Bradley Buchsbaum, Rotman Research Institute, Toronto, Canada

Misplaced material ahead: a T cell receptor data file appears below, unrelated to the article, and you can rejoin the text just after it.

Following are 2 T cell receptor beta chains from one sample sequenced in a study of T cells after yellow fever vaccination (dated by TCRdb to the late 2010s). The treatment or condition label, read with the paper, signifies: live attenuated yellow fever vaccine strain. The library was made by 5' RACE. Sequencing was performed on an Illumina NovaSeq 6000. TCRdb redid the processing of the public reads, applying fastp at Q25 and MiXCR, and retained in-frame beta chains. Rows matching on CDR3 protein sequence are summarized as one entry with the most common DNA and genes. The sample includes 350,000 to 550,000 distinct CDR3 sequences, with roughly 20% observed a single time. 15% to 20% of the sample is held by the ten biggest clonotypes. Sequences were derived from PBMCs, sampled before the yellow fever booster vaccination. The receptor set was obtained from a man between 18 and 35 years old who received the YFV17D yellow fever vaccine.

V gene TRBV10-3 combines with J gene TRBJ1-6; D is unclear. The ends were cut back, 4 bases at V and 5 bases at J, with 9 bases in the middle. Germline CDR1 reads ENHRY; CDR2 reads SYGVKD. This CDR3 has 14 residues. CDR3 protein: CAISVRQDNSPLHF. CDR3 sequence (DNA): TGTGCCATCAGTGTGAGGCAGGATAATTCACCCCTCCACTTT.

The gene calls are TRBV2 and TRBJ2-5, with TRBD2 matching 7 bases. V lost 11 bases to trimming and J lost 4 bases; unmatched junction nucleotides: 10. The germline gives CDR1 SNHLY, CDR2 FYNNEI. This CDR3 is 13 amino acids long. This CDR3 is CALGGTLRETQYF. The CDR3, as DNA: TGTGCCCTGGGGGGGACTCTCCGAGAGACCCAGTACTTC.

Cognitive theories of verbal working memory and speech production both posit the existence of an “inner loop” that is serves as a channel of communication between auditory and articulatory components of the speech network. In the context of speech production, this “inner loop” may serve a number of functions, including self-monitoring of speech output and as a mechanism supporting a forward model of speech. In verbal working memory, the inner loop is thought to serve a mechanism that allows for the reactivation of sensory/phonological speech codes in short-term memory. Here we propose that self-monitoring, short-term memory reactivation, and forward models are supported a common underlying neural mechanism. To examine this idea, we have designed an fMRI paradigm of verbal working memory and multivariate pattern analysis (MVPA) approach to examine distributed representations of speech features during the perception and short-term maintenance of syllables. Our results show that sustained memory representations in the lateral superior temporal gyrus are likely the result of motor-to-sensory signals originating in the premotor cortex. We discuss our findings in terms of existing functional neuroanatomical models of speech production and verbal working memory.